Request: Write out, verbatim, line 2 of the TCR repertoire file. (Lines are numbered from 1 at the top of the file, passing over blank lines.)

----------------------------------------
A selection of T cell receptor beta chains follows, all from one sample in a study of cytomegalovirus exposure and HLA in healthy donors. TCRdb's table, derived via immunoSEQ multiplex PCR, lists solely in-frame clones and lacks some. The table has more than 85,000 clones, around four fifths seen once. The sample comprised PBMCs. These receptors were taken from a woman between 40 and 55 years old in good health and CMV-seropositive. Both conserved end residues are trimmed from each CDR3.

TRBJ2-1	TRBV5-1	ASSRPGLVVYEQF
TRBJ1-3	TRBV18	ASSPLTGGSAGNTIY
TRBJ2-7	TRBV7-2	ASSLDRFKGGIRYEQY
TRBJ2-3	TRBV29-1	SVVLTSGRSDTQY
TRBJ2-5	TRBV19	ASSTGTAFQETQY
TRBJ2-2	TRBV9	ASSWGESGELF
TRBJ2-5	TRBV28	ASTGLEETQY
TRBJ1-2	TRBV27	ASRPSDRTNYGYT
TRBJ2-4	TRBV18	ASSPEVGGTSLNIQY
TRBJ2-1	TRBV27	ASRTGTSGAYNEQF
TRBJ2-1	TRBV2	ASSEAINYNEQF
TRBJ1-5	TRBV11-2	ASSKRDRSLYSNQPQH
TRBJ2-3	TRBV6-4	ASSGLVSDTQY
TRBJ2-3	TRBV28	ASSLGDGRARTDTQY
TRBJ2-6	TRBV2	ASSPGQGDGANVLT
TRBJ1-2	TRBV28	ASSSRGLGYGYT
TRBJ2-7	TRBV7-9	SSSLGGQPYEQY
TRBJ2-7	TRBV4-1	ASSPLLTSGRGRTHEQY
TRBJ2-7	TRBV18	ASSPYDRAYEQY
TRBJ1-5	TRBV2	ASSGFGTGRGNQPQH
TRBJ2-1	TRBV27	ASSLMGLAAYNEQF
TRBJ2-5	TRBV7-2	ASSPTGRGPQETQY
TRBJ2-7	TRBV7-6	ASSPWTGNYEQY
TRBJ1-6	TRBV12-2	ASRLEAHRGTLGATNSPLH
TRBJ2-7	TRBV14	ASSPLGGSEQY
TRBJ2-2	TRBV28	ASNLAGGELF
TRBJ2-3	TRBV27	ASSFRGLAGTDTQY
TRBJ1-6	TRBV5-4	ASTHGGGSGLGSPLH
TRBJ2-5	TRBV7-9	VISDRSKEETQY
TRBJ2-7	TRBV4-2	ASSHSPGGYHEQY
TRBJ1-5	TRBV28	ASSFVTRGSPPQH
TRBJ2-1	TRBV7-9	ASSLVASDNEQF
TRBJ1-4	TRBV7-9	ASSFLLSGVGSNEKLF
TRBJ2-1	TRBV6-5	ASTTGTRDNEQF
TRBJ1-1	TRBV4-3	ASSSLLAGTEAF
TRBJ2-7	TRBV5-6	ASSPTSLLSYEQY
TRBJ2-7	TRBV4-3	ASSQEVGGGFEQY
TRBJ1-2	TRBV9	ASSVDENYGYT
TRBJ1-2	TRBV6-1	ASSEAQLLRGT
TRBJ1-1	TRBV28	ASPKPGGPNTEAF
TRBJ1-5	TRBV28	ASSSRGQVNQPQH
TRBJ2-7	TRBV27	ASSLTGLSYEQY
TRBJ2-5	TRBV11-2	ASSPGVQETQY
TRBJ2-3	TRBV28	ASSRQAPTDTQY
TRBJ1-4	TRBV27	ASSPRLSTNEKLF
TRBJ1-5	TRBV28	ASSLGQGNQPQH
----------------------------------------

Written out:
TRBJ2-1	TRBV5-1	ASSRPGLVVYEQF